Tepe says the program does not limit the number of hours a farmer used the machinery. “If we had to keep it a few days longer than the established period, we'd pay extra,” he says.

“We actually got the combine early and used my uncle's 9500 along with it and finished harvesting 3300 acres of wheat early.”

He says good weather and a less than bumper crop made harvest go quickly.

MachineryLink evaluates each farm operation to determine the most opportune harvest window. “We consider the size of the farm, the crops and other factors that might affect use,” Forsee says. “Then we draw up a multi-year contract that includes that specific harvest window.”

“They guaranteed we'd get the equipment early,” Busenlehner says. “We can't afford to wait, and at harvest time we need to be flexible. Things don't always run the way we'd like.”

Jodi and Justin harvest 3,500 acres of their own wheat and custom combine another 5,100.

He says a hotline was a big help. “We had never run combines like these before and we could get in touch with someone 24 hours a day, seven days a week. And they got us the information we needed in a matter of minutes.”

MachineryLink works with local dealers who take care of service and maintenance.

Farmers select the brand of equipment they prefer. “It's their choice,” Forsee says. “We work with all manufacturers and can deliver what the farmer wants.”

“When the farmer finishes harvest, we pick up the combine, clean it and move it north to the next user in line.”

Forsee says the concept began some 10 years ago when company founder David Govert, a Kansas wheat farmer, needed to replace a combine but balked at shouldering the entire cost of a new one.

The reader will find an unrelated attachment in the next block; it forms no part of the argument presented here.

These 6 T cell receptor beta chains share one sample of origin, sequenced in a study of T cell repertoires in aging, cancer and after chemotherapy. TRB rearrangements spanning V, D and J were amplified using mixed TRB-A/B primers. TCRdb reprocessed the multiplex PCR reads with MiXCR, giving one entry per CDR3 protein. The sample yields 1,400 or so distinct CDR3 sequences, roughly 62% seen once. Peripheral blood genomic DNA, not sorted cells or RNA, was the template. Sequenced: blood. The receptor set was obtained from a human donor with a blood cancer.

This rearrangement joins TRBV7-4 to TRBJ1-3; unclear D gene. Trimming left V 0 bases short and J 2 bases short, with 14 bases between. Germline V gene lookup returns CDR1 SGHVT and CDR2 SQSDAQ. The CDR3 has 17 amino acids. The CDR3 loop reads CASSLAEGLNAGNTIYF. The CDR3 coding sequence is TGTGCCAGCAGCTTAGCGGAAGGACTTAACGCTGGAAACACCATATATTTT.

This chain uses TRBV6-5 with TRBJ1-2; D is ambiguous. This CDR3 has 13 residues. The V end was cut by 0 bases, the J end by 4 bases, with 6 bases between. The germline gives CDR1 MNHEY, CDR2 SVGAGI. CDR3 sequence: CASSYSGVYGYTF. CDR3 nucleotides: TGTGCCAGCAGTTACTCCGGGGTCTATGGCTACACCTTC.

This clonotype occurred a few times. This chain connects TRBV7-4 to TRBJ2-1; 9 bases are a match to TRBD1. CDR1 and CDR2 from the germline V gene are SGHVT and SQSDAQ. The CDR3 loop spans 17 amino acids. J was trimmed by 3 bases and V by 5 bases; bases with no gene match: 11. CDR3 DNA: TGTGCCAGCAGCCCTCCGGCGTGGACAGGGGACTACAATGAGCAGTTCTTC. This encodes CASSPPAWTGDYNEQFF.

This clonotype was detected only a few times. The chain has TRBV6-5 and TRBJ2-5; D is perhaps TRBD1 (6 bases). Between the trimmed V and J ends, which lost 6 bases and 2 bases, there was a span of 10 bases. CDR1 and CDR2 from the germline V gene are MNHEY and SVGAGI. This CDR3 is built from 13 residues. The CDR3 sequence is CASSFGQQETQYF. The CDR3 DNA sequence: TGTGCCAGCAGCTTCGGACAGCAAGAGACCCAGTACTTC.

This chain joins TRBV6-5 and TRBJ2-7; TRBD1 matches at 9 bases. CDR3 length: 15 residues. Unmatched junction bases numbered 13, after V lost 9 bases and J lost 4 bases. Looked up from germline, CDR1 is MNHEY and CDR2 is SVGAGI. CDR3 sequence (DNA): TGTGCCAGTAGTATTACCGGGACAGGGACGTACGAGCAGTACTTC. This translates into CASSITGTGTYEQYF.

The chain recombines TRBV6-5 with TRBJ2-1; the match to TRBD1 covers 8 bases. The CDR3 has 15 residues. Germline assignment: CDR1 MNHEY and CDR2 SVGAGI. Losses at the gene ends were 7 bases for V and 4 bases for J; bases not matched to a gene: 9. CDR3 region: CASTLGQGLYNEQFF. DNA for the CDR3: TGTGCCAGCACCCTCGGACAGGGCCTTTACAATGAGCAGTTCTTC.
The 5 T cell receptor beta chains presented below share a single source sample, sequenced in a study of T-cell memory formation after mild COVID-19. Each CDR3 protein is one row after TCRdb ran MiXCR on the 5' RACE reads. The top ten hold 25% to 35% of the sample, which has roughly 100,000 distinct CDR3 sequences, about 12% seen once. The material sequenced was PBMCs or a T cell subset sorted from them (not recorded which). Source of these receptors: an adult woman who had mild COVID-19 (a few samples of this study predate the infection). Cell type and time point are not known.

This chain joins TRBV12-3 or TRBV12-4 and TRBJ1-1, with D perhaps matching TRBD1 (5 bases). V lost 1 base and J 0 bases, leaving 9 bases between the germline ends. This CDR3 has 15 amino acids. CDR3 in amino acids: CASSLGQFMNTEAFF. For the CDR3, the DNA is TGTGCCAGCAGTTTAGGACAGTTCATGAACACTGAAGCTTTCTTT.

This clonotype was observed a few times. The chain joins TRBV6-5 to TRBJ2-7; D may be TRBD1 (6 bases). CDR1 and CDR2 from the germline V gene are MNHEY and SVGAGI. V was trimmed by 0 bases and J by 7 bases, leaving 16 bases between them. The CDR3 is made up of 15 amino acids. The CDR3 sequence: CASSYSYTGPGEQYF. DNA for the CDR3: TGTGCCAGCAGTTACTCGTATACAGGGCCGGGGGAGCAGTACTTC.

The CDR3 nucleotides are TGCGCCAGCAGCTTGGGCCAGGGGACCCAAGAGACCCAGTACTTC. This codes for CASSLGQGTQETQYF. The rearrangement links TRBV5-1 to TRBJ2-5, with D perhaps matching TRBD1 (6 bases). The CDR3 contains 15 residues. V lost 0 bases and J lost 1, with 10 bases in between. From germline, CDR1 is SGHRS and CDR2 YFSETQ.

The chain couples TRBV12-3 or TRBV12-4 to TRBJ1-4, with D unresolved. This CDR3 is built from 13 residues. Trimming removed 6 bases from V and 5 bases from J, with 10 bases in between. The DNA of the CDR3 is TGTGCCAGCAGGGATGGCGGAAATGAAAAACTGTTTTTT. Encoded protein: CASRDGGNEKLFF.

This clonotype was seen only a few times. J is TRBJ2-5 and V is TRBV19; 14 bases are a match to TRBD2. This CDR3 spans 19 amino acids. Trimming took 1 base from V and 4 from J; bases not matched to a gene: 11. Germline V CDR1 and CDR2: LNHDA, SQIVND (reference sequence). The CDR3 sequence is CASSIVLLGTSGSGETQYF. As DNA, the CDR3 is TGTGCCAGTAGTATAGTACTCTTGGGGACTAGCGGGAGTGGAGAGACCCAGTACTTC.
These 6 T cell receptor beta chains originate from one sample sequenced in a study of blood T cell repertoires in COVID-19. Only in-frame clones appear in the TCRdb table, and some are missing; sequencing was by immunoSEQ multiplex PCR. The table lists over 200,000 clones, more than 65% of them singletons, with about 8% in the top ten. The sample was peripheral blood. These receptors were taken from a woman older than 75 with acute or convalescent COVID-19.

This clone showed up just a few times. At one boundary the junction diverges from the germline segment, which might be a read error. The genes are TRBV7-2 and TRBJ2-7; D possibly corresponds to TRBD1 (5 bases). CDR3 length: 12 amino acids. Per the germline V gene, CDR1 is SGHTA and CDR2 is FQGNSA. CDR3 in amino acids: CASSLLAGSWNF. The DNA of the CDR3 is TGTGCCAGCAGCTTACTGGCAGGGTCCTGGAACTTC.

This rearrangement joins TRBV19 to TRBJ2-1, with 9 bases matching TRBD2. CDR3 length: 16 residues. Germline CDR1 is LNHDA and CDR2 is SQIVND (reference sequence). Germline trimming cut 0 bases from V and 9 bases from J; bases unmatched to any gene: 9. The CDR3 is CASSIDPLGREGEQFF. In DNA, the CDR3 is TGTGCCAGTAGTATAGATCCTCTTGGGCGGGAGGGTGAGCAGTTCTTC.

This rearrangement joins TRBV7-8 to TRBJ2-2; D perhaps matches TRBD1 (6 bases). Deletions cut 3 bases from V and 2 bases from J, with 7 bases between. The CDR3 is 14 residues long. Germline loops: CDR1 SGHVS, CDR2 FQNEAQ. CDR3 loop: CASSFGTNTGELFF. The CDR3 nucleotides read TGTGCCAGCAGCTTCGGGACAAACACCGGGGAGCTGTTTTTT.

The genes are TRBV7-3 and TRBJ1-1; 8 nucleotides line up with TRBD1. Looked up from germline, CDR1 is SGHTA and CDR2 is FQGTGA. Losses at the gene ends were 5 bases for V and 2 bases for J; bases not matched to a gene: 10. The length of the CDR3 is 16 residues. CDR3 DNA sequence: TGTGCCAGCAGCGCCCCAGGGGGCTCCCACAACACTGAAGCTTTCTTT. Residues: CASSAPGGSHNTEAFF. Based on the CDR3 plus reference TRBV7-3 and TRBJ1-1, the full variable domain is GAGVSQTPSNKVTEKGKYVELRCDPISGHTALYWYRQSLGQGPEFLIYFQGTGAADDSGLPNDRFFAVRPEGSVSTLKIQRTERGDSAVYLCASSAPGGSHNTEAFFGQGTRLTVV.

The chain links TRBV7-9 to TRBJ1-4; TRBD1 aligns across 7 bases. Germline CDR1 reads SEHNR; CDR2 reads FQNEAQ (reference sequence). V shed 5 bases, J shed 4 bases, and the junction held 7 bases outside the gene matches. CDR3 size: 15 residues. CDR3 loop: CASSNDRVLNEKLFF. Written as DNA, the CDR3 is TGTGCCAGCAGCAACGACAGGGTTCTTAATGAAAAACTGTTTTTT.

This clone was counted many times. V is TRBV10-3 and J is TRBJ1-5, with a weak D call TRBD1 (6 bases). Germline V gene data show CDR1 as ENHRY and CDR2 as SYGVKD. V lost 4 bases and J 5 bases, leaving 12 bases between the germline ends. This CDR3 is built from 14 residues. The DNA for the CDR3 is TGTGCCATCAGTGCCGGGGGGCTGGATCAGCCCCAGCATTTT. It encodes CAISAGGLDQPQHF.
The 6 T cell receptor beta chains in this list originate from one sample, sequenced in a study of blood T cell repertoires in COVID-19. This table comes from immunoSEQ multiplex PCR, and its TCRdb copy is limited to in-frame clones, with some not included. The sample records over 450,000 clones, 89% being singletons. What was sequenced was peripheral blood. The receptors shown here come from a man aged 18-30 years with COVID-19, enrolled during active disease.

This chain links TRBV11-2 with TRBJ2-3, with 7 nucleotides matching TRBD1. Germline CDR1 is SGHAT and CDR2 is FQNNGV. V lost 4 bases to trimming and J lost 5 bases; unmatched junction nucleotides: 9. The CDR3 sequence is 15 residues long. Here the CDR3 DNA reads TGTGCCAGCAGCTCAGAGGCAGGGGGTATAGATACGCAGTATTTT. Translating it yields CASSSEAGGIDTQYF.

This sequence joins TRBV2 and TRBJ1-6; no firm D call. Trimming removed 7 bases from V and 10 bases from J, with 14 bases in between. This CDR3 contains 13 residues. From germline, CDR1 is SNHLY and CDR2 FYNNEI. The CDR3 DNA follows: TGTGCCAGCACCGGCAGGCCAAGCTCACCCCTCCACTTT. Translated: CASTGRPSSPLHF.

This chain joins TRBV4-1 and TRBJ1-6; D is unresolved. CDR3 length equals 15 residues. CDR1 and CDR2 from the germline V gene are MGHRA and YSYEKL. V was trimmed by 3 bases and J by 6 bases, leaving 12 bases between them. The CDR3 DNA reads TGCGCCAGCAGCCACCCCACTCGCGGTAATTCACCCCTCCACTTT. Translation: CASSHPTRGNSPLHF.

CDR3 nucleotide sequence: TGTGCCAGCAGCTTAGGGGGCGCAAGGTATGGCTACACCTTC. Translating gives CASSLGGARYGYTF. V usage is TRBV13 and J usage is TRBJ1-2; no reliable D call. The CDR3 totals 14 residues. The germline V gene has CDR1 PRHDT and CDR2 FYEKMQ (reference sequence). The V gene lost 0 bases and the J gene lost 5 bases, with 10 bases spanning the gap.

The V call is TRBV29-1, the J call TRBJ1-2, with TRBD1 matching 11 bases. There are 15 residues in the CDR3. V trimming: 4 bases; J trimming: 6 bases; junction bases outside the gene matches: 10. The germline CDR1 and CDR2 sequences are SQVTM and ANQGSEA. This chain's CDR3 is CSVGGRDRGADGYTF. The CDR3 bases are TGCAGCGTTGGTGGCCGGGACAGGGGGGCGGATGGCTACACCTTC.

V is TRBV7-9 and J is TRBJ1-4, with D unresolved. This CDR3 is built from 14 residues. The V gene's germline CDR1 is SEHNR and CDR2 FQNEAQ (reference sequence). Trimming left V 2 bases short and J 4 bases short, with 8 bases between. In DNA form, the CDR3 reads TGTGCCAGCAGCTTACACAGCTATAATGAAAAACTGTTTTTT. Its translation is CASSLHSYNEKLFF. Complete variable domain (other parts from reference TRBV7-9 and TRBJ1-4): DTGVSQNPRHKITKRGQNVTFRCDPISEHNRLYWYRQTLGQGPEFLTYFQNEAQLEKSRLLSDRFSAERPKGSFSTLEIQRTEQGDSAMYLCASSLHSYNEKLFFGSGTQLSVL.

“He found a partner in Nebraska. and they bought a combine together. He developed a network of farmers who shared equipment ownership.”

The business started in those two states, but for the past three years the company has owned a fleet of harvesters serving 13 states, from Texas to North Dakota and Minnesota, Forsee says.

“We've developed strong relationships with producer groups in a number of states, including the Texas Corn Producers and Grain Sorghum Producers associations. We also work with the Oklahoma Wheat Producers and the National Grain Sorghum Producers.”

He says MachineryLink currently owns the largest harvester fleet in the country.

“The business is farmer-focused and it's working,” he says. “We're committed to the farmer and take seriously our promise to provide equipment on his specified delivery date.”

“I think this is a service more farmers will consider,” Tepe says. “It reduces our capital expenditures and we work with a new combine. We were not pressed to get our crop in.”

Busenlehner agrees. “I think this will be a trend, and I think companies like MachineryLink will offer other kinds of machinery that farmers use a few weeks out of the year and then store. We can't own it all, and if we try to, we can't keep it new and under warranty. Upkeep is expensive.”

He says farmers routinely invest from $5,000 to $10,000 in parts to get harvesting equipment in the field each year. “With a leasing service, we'll get a new combine every year and these machines are ready to go when they get to the field.”

rsmith@primediabusiness.com